Whitman-Walker Clinic May Reduce Services if Washington, D.C., AIDS Walk Fails To Generate Enough Money
Officials with the Washington, D.C.-based Whitman-Walker Clinic said that they may have to reduce services if next month's AIDS Walk does not raise enough funds, the Washington Post reports. Approximately 2,325 people have signed up to participate in this year's AIDS Walk, which is scheduled for Oct. 5. Participation in the event has dropped in recent years, declining from 30,000 walkers in 1999 to 3,500 people in 2001. The event costs $540,000 to produce, and organizers hope that it will generate $840,000 in donations this year. Michael Cover, a spokesperson for the Whitman-Walker Clinic, said that the organization has cut expenses for the event by 30% over the past three years, and the Post reports that the clinic has cut $2 million from its $26 million budget. But Cornelius Baker, executive director of Whitman-Walker, said that the clinic may have to cut services if the walk does not generate enough revenue. "If the walk does not meet our expectations, we will be forced to make some very difficult decisions," he said.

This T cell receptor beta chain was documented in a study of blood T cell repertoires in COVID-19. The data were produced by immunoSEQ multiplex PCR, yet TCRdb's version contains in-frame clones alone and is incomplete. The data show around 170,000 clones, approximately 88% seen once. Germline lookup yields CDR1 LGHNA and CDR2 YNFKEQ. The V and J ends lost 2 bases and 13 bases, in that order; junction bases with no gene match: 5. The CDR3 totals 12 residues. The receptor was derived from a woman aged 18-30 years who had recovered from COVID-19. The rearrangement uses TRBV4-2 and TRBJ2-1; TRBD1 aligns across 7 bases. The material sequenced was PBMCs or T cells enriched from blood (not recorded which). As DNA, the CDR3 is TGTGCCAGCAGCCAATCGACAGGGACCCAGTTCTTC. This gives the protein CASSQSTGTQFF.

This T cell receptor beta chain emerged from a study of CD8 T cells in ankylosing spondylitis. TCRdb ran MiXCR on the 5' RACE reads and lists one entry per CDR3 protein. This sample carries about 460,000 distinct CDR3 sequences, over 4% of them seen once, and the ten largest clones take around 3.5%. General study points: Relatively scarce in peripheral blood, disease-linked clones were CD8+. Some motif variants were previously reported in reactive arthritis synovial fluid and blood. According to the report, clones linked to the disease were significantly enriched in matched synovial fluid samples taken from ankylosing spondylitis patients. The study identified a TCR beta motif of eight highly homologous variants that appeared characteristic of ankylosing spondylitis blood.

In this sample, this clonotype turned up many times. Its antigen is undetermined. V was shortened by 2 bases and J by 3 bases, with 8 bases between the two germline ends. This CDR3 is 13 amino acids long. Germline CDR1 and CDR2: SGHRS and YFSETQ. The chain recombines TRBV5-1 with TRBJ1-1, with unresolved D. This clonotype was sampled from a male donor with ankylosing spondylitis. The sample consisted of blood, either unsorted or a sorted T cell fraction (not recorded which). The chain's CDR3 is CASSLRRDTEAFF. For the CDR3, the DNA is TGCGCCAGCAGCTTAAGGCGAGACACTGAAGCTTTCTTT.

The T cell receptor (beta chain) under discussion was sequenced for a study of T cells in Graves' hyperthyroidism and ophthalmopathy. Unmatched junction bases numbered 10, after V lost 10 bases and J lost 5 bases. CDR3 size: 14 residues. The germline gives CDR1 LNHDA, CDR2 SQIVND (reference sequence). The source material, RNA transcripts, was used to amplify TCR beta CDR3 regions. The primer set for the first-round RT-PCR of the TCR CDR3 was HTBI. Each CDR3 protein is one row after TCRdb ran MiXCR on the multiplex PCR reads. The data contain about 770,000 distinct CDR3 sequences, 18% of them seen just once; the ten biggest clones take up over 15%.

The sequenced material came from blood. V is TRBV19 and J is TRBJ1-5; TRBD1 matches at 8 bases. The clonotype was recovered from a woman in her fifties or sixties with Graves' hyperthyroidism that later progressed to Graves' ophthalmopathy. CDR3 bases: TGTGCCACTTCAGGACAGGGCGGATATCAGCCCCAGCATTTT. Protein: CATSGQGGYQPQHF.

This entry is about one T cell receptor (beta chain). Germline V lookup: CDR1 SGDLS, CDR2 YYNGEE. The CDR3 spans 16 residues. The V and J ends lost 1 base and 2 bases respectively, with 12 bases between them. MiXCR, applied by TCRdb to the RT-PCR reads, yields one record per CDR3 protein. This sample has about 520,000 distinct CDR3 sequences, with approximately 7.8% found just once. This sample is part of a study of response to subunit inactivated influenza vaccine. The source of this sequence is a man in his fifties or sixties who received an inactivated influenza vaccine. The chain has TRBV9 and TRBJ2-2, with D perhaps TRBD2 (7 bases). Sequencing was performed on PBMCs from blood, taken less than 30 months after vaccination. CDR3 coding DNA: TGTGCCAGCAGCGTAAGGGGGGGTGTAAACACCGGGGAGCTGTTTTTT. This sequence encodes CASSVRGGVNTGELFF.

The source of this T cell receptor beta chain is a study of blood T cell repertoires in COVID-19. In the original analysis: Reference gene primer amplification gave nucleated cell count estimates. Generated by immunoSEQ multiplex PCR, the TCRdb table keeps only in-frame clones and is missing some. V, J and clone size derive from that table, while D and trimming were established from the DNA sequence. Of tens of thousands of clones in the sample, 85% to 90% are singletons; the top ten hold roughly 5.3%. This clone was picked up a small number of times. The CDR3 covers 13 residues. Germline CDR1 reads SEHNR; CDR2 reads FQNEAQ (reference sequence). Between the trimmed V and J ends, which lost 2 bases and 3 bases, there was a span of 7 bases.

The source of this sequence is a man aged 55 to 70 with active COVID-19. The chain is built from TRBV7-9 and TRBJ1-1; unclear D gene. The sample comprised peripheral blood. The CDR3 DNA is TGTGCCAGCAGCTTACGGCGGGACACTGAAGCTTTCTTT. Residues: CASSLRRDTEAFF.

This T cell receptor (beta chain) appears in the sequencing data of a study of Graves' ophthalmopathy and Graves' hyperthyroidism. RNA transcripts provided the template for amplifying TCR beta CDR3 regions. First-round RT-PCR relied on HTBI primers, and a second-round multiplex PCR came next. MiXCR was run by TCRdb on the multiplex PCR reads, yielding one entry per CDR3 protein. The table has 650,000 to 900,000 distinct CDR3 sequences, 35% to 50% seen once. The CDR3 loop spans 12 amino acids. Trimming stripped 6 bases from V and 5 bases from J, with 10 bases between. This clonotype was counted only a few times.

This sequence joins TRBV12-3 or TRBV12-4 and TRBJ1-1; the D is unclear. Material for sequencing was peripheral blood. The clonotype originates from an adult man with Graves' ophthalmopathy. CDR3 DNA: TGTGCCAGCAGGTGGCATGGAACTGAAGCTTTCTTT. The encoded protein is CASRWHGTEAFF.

Cover said that participation for the event is lagging because of the sluggish economy, "questions about the spending practices" of the local United Way branch and the clinic's former involvement in the "troubled" Washington, D.C., AIDSRide, which was run by Pallotta TeamWorks (Morello, Washington Post, 9/25). Pallotta, which announced last month that it was suspending operations, has been criticized by AIDS groups that say the company spends too much money on overhead costs at the expense of the charities that the fundraisers are designed to support (Kaiser Daily HIV/AIDS Report, 8/27). Expenses for the 2002 District AIDSRide accounted for 86 cents for every $1 raised. Pallotta has never been involved in the Washington, D.C., AIDS Walk (Washington Post, 9/25).